12th grade blues

For nearly all of us out there in America, a high school diploma requires graduation from 12th grade.

Twelve grades seems like an arbitrary number.

Into the 1940s, all it took were 11 grades of hassle to earn the tassel. Then Georgia decided to transition.

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When supporting integration could get educators fired

The 1950s were a time of upheaval in Georgia.

At the beginning of the decade, community schools were widespread, though there was little money and little to offer students beyond the school being local. Consolidations came to improve standards and with them, plenty of protests about the schools leaving the communities.

By the middle of the decade, many of these debates had subsided, with only a few major ones – Tennille’s objection of losing their high school to Sandersville and Oglethorpe versus Montezuma, for example – still on the table.

But there were other crises.

In 1954, Brown versus Board of Education of Topeka, Kansas, was decided. Effectively considered the end of separate but equal racial policies, the battle was just beginning.

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A Duke’s drive through the deep south

Duke's route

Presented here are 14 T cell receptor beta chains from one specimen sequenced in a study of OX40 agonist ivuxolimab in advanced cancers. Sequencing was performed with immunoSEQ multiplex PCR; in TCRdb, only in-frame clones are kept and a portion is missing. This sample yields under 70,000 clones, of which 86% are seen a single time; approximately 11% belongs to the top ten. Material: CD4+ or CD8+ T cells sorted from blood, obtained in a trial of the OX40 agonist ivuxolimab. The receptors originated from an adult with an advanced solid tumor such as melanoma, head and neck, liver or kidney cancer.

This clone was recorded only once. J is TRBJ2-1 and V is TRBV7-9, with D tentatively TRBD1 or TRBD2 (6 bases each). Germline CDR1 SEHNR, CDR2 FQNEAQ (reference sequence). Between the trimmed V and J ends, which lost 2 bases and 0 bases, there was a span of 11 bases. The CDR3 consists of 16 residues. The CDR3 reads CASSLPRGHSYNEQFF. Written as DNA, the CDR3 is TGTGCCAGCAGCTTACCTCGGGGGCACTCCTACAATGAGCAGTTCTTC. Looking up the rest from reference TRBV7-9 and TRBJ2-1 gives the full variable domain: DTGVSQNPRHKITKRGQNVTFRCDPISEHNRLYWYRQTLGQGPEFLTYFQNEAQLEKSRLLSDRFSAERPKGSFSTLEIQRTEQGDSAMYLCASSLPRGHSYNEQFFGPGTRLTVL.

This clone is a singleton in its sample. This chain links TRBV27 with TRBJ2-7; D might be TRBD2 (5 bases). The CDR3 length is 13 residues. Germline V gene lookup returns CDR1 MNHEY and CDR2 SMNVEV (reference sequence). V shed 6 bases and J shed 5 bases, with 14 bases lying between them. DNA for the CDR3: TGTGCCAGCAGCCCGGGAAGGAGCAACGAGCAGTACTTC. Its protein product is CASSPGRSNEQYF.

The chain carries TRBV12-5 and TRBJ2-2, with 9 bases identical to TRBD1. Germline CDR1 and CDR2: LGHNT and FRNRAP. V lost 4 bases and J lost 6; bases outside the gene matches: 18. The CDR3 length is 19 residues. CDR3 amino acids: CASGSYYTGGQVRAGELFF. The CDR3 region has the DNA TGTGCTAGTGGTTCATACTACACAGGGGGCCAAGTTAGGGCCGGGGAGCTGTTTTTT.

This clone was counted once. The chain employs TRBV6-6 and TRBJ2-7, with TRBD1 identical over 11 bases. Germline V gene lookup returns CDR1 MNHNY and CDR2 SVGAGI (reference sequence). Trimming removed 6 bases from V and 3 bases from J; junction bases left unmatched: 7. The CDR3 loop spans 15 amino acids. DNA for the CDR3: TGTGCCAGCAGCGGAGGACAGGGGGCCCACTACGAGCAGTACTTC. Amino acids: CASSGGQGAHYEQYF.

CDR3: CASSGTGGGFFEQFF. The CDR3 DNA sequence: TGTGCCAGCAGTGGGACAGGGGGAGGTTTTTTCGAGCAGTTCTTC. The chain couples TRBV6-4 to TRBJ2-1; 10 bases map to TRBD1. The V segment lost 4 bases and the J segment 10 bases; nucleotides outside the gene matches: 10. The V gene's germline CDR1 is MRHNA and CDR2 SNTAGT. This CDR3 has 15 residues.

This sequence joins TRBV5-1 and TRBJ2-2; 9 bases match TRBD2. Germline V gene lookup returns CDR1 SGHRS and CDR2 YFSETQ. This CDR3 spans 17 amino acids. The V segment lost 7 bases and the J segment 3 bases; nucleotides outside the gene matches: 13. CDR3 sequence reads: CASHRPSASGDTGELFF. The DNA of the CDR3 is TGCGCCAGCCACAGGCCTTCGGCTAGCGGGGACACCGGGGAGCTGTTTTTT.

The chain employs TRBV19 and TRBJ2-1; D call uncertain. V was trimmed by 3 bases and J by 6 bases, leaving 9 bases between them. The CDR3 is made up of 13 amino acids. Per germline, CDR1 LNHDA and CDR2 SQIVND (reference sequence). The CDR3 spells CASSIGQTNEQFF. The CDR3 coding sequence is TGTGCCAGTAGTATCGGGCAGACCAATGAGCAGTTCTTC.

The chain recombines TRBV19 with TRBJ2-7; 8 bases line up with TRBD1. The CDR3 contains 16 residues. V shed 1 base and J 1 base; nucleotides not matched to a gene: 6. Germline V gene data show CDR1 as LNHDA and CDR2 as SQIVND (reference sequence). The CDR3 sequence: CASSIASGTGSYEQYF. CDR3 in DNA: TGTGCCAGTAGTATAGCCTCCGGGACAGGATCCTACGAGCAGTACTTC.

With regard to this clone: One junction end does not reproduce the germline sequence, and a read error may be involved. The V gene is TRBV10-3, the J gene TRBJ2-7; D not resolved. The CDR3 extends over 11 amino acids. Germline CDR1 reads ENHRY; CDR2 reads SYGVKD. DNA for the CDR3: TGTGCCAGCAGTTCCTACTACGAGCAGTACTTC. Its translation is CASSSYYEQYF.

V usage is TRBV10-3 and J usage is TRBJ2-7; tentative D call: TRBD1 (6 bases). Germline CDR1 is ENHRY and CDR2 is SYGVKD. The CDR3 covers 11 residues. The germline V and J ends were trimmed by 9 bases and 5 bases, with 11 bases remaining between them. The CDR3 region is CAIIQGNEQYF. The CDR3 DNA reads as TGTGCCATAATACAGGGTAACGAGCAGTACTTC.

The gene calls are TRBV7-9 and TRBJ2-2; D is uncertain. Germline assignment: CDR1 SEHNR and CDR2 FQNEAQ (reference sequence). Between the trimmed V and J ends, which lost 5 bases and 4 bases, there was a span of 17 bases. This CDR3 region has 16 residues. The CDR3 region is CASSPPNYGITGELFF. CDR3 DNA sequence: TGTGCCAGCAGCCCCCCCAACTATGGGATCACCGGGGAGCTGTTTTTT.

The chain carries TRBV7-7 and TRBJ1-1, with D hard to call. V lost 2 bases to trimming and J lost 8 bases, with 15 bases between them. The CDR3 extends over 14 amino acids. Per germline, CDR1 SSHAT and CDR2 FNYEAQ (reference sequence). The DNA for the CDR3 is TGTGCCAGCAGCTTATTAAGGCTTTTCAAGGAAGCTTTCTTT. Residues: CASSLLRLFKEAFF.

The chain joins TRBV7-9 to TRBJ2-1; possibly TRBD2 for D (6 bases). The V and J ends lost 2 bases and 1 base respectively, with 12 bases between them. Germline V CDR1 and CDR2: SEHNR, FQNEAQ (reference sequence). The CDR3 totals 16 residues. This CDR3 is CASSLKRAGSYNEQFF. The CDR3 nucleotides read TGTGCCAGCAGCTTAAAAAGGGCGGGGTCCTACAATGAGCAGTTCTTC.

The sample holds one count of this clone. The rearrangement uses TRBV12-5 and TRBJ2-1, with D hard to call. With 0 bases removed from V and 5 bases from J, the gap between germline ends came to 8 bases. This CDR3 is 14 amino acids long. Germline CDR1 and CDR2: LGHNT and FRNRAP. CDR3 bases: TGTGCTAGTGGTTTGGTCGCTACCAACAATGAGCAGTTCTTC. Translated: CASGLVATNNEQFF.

Route of the Windsors, through southern Georgia, outlinedĀ in black over a 1950 Georgia highway map. They exited a train at Nahunta and drove west to Pearson on US 82 before going south to Lakeland, then west to Thomasville on GA 122. The motorcade took all paved routes, a rarity in that section of the state.

King Edward VIII’s abdication of the British throne for Wallis Simpson caused considerable turmoil in December 1936.

It had played out over several months in a will he or won’t he scenario that finally ended when he made a late night journey by sea to France after he and his brothers signed the abdication document.

His successor, King George VI, was on the throne, but soon had the dual turmoil of World War II and the problem of What To Do with the Duke of Windsor. There were still headaches, but fewer of them, when the Duke was posted to the Bahamas.

Time did not dim the appeal, though, of the idea of a King who gave up his throne for love.

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Lanier County enrollments, 1955-56

The Lanier County News from Sept. 8, 1955, gave the following as school enrollments after school began Sept. 5:

White schools

Lakeland Grammar and Lanier County High – 724

Stockton – 55

Crisp – 78

Black schools

Lakeland – 367

Stockton – 34